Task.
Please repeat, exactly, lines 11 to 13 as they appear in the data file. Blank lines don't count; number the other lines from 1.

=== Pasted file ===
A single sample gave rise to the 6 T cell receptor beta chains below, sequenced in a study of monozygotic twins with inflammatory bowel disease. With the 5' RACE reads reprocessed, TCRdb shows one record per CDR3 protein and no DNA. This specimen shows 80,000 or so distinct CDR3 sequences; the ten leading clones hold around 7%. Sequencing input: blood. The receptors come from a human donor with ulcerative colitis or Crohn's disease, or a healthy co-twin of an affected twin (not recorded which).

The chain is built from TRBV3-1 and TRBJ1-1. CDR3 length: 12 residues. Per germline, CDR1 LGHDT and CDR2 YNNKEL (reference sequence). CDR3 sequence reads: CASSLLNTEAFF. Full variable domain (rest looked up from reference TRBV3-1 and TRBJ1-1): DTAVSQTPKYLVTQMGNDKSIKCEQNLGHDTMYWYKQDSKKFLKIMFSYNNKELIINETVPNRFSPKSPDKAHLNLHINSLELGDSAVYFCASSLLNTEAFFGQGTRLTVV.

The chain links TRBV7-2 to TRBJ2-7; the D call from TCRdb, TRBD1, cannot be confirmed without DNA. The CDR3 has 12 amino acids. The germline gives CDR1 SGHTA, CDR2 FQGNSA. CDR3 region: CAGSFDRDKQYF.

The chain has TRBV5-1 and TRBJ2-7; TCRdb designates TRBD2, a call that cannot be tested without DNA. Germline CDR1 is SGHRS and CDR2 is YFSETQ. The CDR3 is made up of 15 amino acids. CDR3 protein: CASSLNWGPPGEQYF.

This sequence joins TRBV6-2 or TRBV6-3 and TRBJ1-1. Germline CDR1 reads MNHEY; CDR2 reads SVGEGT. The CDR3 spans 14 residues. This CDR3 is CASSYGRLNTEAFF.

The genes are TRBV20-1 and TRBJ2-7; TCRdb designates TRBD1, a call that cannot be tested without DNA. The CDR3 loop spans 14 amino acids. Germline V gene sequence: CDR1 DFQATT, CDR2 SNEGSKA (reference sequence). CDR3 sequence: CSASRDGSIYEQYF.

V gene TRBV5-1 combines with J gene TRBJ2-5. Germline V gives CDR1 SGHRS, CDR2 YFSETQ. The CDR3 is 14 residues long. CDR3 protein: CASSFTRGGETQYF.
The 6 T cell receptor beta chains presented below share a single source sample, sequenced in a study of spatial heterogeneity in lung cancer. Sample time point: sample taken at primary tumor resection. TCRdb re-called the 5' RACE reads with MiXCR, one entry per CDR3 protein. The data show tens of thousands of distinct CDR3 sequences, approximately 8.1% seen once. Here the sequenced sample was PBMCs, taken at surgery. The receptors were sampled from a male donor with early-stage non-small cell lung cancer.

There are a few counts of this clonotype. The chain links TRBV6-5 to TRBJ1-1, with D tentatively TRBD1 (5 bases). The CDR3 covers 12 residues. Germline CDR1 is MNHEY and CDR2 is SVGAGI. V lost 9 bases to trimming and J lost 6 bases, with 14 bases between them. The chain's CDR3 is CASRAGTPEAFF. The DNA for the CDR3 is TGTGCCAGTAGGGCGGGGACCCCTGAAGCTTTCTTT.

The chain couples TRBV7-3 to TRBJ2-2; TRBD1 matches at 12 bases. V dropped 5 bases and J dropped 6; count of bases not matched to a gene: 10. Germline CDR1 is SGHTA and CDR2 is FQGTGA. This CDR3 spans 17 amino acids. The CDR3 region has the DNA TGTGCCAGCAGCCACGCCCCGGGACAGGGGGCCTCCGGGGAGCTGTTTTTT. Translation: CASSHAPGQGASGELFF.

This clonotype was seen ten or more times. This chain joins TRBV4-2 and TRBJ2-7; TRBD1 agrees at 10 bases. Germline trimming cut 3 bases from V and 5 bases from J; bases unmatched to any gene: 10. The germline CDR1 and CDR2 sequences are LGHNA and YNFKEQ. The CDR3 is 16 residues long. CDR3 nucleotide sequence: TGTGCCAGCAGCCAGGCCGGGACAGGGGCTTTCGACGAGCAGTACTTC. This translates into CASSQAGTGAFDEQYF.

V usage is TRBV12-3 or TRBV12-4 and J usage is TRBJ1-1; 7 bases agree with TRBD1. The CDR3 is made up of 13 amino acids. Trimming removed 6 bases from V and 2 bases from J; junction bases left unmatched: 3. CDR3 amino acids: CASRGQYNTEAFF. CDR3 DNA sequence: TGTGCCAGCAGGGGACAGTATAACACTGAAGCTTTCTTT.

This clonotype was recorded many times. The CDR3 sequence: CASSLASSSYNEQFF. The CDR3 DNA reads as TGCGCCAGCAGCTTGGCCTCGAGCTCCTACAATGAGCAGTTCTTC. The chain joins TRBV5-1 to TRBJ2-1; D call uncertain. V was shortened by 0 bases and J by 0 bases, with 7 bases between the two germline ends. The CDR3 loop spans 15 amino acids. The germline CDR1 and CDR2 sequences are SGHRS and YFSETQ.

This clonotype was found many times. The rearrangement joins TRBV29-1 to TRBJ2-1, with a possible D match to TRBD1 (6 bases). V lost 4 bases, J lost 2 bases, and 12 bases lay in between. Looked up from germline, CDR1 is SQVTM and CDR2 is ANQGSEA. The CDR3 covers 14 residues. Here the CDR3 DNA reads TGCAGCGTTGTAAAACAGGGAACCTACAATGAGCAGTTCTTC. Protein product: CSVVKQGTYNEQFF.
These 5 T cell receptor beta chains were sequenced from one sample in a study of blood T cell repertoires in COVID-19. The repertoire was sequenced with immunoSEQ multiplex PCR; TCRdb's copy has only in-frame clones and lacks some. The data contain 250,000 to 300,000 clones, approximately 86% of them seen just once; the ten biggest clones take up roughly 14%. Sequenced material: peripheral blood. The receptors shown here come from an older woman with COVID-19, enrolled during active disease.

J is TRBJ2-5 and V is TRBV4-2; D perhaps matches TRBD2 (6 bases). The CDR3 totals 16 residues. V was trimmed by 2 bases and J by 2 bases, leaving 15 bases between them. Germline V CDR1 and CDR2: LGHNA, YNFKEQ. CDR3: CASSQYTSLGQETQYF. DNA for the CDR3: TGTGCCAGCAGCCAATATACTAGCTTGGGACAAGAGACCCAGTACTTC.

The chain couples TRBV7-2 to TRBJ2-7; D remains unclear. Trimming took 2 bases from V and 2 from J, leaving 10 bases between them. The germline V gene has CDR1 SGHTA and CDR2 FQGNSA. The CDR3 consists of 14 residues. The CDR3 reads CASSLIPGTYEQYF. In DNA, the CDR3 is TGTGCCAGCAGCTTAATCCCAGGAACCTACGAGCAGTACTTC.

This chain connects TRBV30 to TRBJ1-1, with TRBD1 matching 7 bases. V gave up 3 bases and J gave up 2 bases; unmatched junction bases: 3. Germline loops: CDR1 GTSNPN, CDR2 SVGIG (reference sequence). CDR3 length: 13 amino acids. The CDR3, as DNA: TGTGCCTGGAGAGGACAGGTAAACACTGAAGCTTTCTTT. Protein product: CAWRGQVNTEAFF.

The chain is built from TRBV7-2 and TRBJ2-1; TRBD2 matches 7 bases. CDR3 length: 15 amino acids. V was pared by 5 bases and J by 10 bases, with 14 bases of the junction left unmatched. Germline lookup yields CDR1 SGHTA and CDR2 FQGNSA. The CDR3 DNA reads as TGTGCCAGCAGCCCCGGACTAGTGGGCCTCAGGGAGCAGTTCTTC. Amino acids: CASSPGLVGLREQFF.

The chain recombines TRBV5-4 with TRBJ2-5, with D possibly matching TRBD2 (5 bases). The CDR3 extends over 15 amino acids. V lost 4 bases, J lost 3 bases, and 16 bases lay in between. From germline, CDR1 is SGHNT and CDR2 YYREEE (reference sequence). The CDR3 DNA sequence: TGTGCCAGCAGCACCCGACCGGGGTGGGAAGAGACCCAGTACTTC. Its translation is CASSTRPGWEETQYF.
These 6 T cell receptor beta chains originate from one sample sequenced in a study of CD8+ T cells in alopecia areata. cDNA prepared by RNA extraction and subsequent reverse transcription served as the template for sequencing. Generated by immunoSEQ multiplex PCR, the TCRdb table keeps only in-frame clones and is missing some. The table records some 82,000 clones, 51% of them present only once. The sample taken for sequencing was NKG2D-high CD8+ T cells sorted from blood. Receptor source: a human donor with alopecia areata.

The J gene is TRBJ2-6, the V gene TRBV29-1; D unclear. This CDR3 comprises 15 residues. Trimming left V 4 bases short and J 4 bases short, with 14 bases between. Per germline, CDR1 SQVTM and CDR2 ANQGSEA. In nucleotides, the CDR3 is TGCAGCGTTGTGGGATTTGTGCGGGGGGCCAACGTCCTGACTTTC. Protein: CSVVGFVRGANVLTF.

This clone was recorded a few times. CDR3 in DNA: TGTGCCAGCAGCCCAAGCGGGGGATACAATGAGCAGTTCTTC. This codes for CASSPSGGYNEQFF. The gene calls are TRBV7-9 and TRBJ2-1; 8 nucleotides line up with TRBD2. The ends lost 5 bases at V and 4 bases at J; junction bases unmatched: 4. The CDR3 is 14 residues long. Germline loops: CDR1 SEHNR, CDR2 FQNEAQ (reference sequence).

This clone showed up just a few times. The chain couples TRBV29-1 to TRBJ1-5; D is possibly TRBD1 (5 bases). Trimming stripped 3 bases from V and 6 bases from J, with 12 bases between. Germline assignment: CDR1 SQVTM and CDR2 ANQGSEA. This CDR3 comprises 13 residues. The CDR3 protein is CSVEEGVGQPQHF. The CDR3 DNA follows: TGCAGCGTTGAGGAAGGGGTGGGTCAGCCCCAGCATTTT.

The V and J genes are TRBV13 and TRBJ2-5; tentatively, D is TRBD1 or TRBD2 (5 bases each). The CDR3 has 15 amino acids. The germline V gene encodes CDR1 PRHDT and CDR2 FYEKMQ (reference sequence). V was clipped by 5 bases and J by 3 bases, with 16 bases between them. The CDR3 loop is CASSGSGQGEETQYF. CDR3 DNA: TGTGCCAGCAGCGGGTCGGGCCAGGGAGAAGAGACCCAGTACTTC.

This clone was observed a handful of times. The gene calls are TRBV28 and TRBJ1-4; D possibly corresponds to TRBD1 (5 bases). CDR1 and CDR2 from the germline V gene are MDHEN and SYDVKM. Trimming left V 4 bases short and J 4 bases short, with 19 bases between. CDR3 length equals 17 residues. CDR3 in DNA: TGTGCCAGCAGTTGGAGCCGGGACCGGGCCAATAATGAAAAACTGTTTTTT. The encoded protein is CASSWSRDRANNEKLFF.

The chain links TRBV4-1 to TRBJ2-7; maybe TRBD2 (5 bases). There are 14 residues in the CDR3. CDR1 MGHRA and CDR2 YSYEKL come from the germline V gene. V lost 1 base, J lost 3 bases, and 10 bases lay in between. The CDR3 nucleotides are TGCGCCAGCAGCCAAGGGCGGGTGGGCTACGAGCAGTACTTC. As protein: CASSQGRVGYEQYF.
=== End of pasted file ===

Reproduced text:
This clonotype was seen ten or more times. This chain joins TRBV4-2 and TRBJ2-7; TRBD1 agrees at 10 bases. Germline trimming cut 3 bases from V and 5 bases from J; bases unmatched to any gene: 10. The germline CDR1 and CDR2 sequences are LGHNA and YNFKEQ. The CDR3 is 16 residues long. CDR3 nucleotide sequence: TGTGCCAGCAGCCAGGCCGGGACAGGGGCTTTCGACGAGCAGTACTTC. This translates into CASSQAGTGAFDEQYF.

V usage is TRBV12-3 or TRBV12-4 and J usage is TRBJ1-1; 7 bases agree with TRBD1. The CDR3 is made up of 13 amino acids. Trimming removed 6 bases from V and 2 bases from J; junction bases left unmatched: 3. CDR3 amino acids: CASRGQYNTEAFF. CDR3 DNA sequence: TGTGCCAGCAGGGGACAGTATAACACTGAAGCTTTCTTT.

This clonotype was recorded many times. The CDR3 sequence: CASSLASSSYNEQFF. The CDR3 DNA reads as TGCGCCAGCAGCTTGGCCTCGAGCTCCTACAATGAGCAGTTCTTC. The chain joins TRBV5-1 to TRBJ2-1; D call uncertain. V was shortened by 0 bases and J by 0 bases, with 7 bases between the two germline ends. The CDR3 loop spans 15 amino acids. The germline CDR1 and CDR2 sequences are SGHRS and YFSETQ.